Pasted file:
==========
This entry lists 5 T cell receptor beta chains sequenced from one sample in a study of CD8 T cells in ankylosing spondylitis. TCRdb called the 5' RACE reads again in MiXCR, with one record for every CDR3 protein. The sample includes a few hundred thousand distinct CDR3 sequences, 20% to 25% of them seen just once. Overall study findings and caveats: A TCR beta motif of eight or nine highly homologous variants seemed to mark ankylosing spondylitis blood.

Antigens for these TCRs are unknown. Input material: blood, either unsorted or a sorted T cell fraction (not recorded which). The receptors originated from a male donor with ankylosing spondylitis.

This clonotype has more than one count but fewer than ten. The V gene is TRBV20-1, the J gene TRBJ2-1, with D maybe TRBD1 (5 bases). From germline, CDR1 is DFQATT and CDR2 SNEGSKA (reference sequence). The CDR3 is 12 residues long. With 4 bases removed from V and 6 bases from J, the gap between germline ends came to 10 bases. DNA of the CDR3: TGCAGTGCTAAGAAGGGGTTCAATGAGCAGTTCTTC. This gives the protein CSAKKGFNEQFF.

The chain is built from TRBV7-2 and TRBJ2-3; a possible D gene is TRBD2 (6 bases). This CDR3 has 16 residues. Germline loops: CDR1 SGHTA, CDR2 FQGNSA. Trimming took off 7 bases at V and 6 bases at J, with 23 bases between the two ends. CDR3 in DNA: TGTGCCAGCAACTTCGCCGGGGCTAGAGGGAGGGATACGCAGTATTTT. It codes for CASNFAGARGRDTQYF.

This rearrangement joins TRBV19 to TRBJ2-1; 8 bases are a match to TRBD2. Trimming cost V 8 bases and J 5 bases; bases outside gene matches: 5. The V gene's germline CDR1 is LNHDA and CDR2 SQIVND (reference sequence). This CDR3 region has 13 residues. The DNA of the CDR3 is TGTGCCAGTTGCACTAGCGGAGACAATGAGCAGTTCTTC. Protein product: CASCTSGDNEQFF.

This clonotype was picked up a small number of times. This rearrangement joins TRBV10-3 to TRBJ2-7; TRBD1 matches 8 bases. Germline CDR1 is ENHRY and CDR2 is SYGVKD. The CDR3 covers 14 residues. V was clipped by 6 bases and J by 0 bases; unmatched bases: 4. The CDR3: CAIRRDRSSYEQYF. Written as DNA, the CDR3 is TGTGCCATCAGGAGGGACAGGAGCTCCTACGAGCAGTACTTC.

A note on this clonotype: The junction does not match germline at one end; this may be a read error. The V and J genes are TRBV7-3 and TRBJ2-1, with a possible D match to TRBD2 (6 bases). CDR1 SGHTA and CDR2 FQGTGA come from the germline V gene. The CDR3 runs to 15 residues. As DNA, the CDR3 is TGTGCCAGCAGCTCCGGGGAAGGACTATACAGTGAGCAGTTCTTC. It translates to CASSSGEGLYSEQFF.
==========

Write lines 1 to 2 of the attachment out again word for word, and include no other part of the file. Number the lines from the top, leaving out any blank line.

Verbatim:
This entry lists 5 T cell receptor beta chains sequenced from one sample in a study of CD8 T cells in ankylosing spondylitis. TCRdb called the 5' RACE reads again in MiXCR, with one record for every CDR3 protein. The sample includes a few hundred thousand distinct CDR3 sequences, 20% to 25% of them seen just once. Overall study findings and caveats: A TCR beta motif of eight or nine highly homologous variants seemed to mark ankylosing spondylitis blood.

Antigens for these TCRs are unknown. Input material: blood, either unsorted or a sorted T cell fraction (not recorded which). The receptors originated from a male donor with ankylosing spondylitis.